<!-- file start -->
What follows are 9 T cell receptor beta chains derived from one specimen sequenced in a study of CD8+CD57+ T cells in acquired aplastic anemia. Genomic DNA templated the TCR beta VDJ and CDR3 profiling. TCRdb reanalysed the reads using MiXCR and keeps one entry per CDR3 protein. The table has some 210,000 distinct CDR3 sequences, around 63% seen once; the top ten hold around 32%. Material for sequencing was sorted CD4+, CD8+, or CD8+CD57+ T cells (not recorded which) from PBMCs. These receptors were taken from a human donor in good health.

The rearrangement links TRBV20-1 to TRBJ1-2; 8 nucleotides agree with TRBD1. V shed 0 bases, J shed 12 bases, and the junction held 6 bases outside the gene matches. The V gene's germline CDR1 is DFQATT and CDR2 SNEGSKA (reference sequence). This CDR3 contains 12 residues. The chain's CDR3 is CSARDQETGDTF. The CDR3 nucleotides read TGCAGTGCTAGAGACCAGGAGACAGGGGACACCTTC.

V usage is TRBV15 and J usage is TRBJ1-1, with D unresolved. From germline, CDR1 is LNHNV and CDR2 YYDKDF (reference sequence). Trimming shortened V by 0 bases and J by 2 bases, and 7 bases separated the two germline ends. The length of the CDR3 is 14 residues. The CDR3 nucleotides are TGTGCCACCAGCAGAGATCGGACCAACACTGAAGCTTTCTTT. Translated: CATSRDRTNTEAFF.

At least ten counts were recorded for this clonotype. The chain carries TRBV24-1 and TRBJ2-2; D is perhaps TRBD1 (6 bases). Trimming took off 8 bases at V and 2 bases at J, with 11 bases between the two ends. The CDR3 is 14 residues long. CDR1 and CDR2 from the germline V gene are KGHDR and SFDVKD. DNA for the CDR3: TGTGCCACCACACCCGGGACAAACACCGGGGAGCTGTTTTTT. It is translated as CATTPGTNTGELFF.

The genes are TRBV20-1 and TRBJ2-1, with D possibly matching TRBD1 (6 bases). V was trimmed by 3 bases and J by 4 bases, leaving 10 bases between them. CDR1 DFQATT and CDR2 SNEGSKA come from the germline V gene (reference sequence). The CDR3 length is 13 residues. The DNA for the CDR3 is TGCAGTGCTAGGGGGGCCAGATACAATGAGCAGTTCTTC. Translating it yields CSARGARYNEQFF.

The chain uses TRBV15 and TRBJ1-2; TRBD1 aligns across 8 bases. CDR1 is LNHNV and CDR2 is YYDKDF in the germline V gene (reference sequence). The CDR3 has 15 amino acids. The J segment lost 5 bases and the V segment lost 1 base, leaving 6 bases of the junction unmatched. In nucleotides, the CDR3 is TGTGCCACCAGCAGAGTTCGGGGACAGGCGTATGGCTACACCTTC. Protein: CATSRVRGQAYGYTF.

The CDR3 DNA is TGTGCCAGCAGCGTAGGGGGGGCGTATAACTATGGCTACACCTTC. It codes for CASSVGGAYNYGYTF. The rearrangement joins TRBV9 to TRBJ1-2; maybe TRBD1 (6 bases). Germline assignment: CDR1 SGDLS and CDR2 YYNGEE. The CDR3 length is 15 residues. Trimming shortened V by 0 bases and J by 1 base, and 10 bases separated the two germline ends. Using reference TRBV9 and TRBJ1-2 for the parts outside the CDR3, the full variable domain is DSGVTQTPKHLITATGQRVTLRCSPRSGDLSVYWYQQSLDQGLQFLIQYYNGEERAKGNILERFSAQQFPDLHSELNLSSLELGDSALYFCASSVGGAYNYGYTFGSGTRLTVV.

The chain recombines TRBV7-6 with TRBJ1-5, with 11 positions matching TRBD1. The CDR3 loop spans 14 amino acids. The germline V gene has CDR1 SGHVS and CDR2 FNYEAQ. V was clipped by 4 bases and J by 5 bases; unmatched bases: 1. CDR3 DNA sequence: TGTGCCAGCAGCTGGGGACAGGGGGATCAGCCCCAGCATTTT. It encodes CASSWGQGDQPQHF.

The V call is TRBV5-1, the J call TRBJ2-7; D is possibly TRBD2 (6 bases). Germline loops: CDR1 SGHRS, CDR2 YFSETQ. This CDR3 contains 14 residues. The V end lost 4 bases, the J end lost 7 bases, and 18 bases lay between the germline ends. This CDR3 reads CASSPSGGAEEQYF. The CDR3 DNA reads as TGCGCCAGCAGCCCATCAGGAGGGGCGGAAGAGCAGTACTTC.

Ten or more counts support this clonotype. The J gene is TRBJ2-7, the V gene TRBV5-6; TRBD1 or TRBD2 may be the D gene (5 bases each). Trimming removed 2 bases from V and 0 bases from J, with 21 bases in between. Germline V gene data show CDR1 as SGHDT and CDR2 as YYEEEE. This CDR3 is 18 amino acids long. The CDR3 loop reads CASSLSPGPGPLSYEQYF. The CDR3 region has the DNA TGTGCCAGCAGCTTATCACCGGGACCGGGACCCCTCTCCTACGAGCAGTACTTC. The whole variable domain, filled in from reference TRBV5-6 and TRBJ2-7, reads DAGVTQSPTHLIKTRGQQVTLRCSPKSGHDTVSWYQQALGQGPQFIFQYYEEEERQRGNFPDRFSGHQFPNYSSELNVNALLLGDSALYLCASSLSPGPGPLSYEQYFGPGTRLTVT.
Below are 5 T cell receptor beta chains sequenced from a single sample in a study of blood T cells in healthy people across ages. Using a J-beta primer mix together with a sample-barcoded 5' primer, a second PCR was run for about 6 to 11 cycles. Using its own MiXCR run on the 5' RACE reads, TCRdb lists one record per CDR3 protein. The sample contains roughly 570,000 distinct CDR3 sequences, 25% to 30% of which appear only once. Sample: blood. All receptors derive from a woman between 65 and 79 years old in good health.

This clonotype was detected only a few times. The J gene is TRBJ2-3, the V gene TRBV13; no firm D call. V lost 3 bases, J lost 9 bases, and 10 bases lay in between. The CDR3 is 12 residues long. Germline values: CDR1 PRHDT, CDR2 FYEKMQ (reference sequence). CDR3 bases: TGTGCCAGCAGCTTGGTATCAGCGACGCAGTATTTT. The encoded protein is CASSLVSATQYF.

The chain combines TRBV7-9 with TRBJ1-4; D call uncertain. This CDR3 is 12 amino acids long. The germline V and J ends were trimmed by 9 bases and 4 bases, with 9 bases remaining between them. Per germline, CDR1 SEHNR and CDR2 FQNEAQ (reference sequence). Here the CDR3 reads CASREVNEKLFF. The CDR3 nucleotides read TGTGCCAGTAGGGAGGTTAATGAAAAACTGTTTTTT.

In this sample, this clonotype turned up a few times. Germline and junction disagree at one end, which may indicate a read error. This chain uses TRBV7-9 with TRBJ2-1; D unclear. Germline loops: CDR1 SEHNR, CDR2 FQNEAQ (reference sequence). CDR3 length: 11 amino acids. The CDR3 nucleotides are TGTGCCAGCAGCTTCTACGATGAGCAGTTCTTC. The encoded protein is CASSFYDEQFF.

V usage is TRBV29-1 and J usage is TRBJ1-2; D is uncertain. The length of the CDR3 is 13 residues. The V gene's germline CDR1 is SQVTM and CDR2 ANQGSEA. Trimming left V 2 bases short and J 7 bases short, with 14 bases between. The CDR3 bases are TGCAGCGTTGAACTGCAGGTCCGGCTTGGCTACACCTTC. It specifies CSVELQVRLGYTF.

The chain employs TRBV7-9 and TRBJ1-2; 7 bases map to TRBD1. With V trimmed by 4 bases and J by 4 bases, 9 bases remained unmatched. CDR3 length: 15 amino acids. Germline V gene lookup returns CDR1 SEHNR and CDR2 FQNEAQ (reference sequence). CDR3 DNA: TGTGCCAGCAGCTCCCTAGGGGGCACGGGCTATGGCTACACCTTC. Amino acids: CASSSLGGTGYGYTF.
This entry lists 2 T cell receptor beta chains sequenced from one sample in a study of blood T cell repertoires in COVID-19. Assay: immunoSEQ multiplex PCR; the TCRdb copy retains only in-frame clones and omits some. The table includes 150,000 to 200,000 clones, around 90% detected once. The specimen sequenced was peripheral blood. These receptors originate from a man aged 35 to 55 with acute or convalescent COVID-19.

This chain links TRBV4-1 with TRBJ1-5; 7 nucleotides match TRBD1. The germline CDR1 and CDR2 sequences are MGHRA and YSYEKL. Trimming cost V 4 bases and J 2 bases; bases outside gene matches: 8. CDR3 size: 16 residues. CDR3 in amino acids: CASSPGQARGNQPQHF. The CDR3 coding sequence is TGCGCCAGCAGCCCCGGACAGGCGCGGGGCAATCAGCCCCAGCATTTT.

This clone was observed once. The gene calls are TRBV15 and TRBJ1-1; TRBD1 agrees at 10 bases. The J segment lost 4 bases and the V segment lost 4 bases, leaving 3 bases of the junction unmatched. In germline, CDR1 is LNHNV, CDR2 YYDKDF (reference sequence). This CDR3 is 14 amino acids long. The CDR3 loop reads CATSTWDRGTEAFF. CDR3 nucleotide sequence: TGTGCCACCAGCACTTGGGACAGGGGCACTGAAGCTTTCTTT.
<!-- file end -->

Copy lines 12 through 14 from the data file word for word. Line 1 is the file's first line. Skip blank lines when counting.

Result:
This clonotype was detected only a few times. The J gene is TRBJ2-3, the V gene TRBV13; no firm D call. V lost 3 bases, J lost 9 bases, and 10 bases lay in between. The CDR3 is 12 residues long. Germline values: CDR1 PRHDT, CDR2 FYEKMQ (reference sequence). CDR3 bases: TGTGCCAGCAGCTTGGTATCAGCGACGCAGTATTTT. The encoded protein is CASSLVSATQYF.

The chain combines TRBV7-9 with TRBJ1-4; D call uncertain. This CDR3 is 12 amino acids long. The germline V and J ends were trimmed by 9 bases and 4 bases, with 9 bases remaining between them. Per germline, CDR1 SEHNR and CDR2 FQNEAQ (reference sequence). Here the CDR3 reads CASREVNEKLFF. The CDR3 nucleotides read TGTGCCAGTAGGGAGGTTAATGAAAAACTGTTTTTT.

In this sample, this clonotype turned up a few times. Germline and junction disagree at one end, which may indicate a read error. This chain uses TRBV7-9 with TRBJ2-1; D unclear. Germline loops: CDR1 SEHNR, CDR2 FQNEAQ (reference sequence). CDR3 length: 11 amino acids. The CDR3 nucleotides are TGTGCCAGCAGCTTCTACGATGAGCAGTTCTTC. The encoded protein is CASSFYDEQFF.